- Unprecedented assaults on Openreach staff have seen the need for new safety training from the operator.
EE and Openreach engineers continued to face abuse by people erroneously linking the deployment of 5G with the outbreak of COVID‑19 (BTwatch, #311).
The Communications Workers Union (CWU) said it is working with the government to protect its members, said that more than 80 engineers had experienced verbal and physical abuse, including 35 from Openreach, and called on its members across BT Group to formally log any instances with the union and their managers.
More than 50 masts in the country, including at least 23 EE sites, were reported to have been vandalised by mid‑April 2020, with EE branding the attacks as a “risk to human life” and increasing security at sites deemed as high risk. A late-April 2020 BBC report, citing CWU figures, indicated 120 EE and Openreach engineers had reported incidents of abuse since the start of the coronavirus crisis.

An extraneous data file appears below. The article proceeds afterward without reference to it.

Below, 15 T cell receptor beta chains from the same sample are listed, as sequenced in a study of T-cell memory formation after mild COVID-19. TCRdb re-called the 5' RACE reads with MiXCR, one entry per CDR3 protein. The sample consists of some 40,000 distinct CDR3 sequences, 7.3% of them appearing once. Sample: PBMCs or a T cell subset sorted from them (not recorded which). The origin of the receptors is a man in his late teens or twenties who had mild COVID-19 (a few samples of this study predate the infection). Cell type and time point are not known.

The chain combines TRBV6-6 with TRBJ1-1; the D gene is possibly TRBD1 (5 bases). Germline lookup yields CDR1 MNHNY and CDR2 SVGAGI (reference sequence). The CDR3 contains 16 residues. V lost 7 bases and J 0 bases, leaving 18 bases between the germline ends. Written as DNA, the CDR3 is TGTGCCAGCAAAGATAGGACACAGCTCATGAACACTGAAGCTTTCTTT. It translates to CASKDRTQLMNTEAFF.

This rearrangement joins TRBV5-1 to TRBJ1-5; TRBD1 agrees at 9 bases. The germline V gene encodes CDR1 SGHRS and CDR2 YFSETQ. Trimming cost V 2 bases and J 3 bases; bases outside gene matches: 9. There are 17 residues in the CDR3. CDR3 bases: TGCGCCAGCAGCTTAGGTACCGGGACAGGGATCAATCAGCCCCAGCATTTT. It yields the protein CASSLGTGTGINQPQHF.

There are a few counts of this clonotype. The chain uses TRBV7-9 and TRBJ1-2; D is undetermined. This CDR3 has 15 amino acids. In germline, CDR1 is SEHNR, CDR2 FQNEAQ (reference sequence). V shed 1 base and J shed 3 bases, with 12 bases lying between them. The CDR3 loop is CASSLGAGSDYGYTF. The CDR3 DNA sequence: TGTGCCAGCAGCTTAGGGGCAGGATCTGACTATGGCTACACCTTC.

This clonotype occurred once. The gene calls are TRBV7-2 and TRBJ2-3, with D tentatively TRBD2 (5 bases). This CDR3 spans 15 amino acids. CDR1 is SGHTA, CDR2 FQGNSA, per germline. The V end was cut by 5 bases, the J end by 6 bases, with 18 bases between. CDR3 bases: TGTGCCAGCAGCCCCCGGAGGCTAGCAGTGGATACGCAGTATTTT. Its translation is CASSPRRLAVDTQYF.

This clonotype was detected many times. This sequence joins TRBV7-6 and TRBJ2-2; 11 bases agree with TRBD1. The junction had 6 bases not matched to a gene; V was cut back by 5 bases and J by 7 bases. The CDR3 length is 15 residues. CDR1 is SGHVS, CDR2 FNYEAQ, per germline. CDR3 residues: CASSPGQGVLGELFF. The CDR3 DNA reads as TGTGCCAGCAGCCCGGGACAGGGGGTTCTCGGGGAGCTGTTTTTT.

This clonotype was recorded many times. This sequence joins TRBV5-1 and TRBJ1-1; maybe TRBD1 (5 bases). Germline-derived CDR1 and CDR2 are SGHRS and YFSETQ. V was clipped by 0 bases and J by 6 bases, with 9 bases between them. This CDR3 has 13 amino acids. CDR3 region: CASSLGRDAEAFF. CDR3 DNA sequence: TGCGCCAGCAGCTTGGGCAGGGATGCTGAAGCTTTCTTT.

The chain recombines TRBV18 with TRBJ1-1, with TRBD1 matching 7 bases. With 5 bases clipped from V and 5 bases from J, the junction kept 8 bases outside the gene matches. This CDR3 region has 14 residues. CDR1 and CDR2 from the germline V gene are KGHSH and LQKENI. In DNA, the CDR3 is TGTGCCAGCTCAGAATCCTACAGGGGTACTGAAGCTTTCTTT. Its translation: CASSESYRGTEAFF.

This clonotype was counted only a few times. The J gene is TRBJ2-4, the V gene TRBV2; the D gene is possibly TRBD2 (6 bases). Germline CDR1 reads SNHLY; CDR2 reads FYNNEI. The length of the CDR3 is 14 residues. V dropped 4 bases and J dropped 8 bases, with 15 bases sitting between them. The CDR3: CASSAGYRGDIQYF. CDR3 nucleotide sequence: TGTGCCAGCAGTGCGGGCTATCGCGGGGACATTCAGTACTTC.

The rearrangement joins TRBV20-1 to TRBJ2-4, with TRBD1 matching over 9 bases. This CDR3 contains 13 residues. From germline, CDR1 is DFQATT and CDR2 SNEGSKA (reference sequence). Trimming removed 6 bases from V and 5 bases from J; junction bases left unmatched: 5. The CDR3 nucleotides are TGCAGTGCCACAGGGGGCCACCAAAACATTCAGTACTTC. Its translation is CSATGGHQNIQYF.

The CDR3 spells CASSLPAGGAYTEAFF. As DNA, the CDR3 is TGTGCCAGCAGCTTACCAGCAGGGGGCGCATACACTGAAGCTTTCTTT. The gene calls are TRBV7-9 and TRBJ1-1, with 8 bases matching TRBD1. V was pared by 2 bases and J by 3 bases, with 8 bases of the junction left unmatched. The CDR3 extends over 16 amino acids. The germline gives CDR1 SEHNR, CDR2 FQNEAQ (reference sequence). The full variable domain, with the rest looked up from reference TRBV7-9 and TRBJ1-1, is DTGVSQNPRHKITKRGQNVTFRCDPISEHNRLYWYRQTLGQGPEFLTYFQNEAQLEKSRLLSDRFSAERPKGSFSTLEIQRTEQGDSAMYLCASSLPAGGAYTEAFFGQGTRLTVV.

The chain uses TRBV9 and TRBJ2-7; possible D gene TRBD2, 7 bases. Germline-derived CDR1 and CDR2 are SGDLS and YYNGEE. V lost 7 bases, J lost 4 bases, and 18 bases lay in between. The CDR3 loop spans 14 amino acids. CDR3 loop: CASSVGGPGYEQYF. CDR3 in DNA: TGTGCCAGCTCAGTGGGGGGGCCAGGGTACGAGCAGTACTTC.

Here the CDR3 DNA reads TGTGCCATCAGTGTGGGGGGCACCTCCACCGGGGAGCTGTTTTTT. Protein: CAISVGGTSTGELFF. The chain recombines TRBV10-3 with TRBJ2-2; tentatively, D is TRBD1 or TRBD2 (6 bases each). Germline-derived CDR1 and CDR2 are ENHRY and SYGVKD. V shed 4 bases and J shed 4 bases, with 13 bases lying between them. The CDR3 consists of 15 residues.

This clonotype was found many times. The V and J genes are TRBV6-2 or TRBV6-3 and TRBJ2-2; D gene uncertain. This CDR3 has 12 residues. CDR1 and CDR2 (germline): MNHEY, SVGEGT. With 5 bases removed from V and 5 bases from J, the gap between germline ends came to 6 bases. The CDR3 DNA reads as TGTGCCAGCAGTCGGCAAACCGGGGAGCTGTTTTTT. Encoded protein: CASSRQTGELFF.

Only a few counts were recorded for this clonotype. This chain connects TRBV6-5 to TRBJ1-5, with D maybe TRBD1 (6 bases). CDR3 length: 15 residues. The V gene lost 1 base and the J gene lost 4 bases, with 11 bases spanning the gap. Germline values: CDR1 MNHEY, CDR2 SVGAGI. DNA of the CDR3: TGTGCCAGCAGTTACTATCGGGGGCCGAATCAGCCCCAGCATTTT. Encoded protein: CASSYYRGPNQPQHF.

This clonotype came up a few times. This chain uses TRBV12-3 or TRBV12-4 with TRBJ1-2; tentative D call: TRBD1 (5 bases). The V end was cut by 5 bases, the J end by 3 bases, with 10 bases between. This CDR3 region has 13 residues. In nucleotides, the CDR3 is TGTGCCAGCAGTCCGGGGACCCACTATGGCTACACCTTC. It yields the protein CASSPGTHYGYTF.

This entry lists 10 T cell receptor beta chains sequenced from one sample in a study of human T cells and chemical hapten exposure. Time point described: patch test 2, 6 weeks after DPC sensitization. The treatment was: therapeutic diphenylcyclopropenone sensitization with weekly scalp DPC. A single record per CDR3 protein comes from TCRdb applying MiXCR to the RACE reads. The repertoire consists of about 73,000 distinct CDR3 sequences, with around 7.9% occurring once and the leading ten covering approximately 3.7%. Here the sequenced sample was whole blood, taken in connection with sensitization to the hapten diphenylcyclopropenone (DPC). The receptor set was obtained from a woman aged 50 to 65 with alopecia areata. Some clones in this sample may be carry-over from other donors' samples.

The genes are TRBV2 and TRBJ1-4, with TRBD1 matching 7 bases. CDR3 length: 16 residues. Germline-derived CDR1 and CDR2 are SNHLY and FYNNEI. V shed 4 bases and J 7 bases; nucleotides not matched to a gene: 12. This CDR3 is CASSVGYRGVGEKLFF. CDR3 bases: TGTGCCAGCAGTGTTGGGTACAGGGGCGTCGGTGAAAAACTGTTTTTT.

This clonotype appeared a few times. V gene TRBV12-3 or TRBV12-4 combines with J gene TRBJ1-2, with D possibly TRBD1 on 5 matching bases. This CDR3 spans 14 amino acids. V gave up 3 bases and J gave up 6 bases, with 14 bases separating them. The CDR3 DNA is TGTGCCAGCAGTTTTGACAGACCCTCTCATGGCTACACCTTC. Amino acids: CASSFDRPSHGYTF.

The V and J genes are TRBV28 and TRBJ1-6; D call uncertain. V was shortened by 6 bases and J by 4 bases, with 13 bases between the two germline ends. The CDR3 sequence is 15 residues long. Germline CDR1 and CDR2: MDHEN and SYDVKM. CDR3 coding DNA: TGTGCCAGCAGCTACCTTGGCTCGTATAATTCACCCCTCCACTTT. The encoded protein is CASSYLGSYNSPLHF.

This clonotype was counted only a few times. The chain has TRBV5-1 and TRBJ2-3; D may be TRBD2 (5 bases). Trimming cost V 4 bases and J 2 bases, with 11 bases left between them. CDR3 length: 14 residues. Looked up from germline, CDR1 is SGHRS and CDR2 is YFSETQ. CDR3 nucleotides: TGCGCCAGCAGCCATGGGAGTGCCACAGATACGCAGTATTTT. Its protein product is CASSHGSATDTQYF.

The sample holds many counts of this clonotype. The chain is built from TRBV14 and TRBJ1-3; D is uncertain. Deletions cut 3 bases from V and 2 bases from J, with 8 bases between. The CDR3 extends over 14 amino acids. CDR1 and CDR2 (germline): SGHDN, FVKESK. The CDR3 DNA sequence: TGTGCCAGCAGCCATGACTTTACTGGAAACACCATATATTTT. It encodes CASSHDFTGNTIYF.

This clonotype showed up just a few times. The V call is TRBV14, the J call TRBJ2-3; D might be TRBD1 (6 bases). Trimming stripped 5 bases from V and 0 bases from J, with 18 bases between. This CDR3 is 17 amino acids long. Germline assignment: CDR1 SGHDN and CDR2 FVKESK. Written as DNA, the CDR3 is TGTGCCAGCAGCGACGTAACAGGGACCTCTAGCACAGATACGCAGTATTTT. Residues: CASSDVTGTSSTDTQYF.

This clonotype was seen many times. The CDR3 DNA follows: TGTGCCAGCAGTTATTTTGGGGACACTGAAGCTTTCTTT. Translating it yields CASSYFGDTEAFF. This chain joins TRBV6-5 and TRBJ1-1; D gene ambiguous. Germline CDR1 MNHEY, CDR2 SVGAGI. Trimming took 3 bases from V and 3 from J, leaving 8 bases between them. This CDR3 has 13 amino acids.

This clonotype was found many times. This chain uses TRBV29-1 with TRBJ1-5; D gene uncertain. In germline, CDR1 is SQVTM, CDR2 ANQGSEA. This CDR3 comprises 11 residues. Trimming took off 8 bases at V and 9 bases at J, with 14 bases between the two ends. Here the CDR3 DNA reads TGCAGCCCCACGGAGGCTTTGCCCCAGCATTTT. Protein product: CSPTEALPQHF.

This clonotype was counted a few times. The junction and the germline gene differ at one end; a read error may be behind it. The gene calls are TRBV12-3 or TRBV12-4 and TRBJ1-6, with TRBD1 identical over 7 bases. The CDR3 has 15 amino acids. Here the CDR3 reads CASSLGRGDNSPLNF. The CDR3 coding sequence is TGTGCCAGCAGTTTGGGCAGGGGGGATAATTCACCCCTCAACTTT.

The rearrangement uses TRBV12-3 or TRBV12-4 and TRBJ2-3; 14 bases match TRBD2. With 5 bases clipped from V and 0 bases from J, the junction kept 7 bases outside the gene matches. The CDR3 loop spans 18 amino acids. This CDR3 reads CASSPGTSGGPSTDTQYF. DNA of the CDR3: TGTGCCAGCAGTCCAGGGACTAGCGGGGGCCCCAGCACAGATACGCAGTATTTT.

One late-April 2020 arson attack on two cabinets in Glasgow — branded “mindless” by Fraser Rowberry, Director of Service Delivery, Scotland, for Openreach — was said to have impacted services for 500 businesses and homes. Elsewhere, Group Chief Executive Philip Jansen said that Openreach engineers had experienced cars being driven directly at them before swerving away at the last moment, and that one engineer had been hospitalised with a knife wound as examples of the physical harm being faced by staff.
The UK’s four mobile network operators issued a joint statement maintaining there was no scientific evidence substantiating the rumours. Various social media providers were said to be taking steps to remove and reduce visibility of the content, following talks with the UK government — although content was still being widely distributed as BTwatch went to press.
Openreach was said to be offering a “Violence at Work” training programme for engineers.